The Anders Chydenius Collection and its composers
ANDERS CHYDENIUS was collecting music at a time when public concerts and interest in classical music were just taking their first steps in Finland. His collection occupies an important position in Finnish musical history. Similar, much bigger private collections had long before been made in Central Europe and Sweden, but the musical vision in the spirit of the Enlightenment of the vicar of a small, remote parish was quite exceptional.
There is only one vocal work in Chydenius’s collection, but it is all the more well-known: the Stabat Mater of 1736 by Giovanni Battista Pergolesi. In the manuscript headed Motetto, the Catholic mysticism has been replaced in the vocal text (translated into Swedish) by Lutheran tenets. The work had been regularly performed as such in Stockholm as early as the late 1740s. The rest of the collection consists of instrumental music of the 1760s–1780s. Though not all the composers are nowadays familiar, many of them were renowned and influential in their day. In this sense, the little town of Kokkola was for a moment apace with the European centres of music.
The collection of the Musical Society of Turku now in the Sibelius Museum contains 11 music books, with over 50 individual works in all, bearing Anders Chydenius’s initials. Whether this is actually all he owned is not certain; some may have got lost or mixed up with the Society’s other collections.
Nor is it certain when Chydenius acquired them. From a practical perspective, he probably bought them according to the degree of enthusiasm and the number of able musicians available. The oldest pieces were first mentioned in the publications catalogue of J.J. Hummel in 1764. Three of the items in the collection were published in that decade, three date from the 1770s, and two from 1781. Naturally, the year of publication indicates only the earliest possible acquisition date, because all the works published by Hummel remained in the catalogues for decades. Assuming that Chydenius kept an eye on the Hummel catalogues and maybe musical life in Stockholm for some years, his first acquisitions could have included the manuscript copy of Pergolesi’s Stabat Mater, a manuscript copy of the keyboard quartets by Lebrecht Julius Schulz, and printed copies of the symphonies by Franz Xavier Richter and quartets by Gaetano Pugnani. Most of the chamber music was probably purchased during the most active period around the mid-1770s, with the further addition in the early 1780s of the Rosetti flute concerto and Graf string quartets.
Gaetano Pugnani (1731–1798) was a major figure in the Italian violin school. After studying with Giovanni Battista Somis, a pupil of the father of violin playing Arcangelo Corelli, he in turn passed the tradition on to his own pupil, Giovanni Battista Viotti, founder of the French violin school. Pugnani is thus the musical forefather of most of today’s violinists. He was particularly famous for his singing string technique; the “archetto alla Pugnani” was longer and straighter than the typical Baroque bow and influenced the modern bow type of Tourte.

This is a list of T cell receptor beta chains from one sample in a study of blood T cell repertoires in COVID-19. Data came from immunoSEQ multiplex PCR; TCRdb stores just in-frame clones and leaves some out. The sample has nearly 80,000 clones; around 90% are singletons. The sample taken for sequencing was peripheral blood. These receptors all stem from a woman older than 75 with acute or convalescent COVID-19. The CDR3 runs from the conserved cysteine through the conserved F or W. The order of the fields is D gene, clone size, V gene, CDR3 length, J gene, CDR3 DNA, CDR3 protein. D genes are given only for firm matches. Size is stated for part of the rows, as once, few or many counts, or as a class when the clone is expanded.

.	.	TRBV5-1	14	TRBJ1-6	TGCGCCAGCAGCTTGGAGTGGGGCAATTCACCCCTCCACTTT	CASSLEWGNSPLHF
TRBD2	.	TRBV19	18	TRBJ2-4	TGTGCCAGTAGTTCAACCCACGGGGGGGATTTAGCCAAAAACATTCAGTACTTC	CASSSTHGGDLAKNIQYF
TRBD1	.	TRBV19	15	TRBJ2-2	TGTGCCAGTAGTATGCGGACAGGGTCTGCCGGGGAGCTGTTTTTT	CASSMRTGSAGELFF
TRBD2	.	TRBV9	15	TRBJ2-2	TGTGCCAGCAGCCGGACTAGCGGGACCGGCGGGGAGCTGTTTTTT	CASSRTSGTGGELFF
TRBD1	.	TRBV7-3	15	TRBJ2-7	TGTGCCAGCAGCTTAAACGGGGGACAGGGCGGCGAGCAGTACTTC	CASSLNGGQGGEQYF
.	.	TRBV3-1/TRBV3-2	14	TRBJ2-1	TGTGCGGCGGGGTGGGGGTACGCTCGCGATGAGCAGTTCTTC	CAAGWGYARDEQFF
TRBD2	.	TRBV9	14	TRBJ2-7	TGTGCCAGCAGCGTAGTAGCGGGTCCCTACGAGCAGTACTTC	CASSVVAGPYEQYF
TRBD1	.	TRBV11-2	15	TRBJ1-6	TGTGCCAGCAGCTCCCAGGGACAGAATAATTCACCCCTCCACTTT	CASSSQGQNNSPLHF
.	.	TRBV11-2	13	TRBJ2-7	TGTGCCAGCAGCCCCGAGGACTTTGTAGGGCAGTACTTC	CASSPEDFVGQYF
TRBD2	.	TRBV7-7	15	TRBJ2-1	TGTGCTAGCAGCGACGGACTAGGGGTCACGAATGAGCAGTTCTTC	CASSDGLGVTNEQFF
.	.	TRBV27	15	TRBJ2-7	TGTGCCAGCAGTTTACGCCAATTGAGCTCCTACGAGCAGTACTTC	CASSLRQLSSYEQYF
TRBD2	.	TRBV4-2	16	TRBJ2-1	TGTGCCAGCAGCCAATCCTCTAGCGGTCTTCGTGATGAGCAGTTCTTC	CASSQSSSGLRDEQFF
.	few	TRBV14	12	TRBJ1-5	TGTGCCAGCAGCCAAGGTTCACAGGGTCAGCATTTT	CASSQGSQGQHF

Though Pugnani spent most of his life in Turin, he was also an international virtuoso whose fame took him to such cities as Paris, London, Vienna and St. Petersburg. He lived in London for a couple of years in the latter half of the 1760s and there appeared in a concert series organised by Carl Friedrich Abel and Johann Christian Bach. The collection of six clavier quartets of 1774 by Abel would in time end up in the collection of Anders Chydenius.
Pugnani composed orchestral and chamber music and works for the stage. The quartets on this disc first appeared in Paris in the 1760s, in a collection titled Pièces à plusieurs parties. Hummel’s catalogue first mentioned Trè Quartetti à Due Violini Alto Viola & Basso Continuo, Composti da G: Pugnani in 1764. Pugnani’s music was well known in Sweden (to which Finland belonged) at the end of the 18th century. Printed editions of many works of that time, along with manuscript copies, have been preserved in Swedish libraries. No fewer than three manuscript copies and one printed edition exist of the quartets on this disc.
These works by Pugnani are sometimes quoted as examples of early string quartets. The printed edition nevertheless hints at the option of an orchestral performance. At a couple of points a separate part for double bass is marked in the basso continuo of the first quartet (played by the Ostrobothnian Chamber Orchestra on the Alba disc ABCD 186); the other two give a few performance instructions, which would again seem to point to an orchestral version. The basso continuo is equipped with a figured bass, which suggests the presence of a harmony instrument. This was, however, common practice at the time and maybe intended to allow the music more widespread use. The figured bass may be regarded as a historical relic; on the other hand, it shows that the instruments in a quartet were not necessarily yet fully fixed. The fact that the music is not very chamber-like and is in many places more in the contemporary Italian orchestral style also speaks on behalf of an orchestral performance. The singing style of Pugnani, also greatly admired as the leader of his own orchestra, is particularly marked in the first movements of these works. The virtuosic, emotionally-charged and dance-like twists in the music also add extra nuances.
Christian Ernst Graf (1723–1804) was a German-Dutch musician who began his career in the court Kapelle of Rudolfstadt, his home town in Thuringia. In around 1750, he departed for the Netherlands without his patron’s permission and after working in several places settled in The Hague as Kapellmeister to Prince William of Orange. It was here that he experienced one of the highlights of his career, at least from today’s perspective. For visiting the town in 1765 was nine-year-old Wolfgang Amadeus Mozart who, with his sister Nannerl, performed at a concert Graf was conducting. A year later, Mozart published his piano variations KV 24 based on a theme composed by Graf.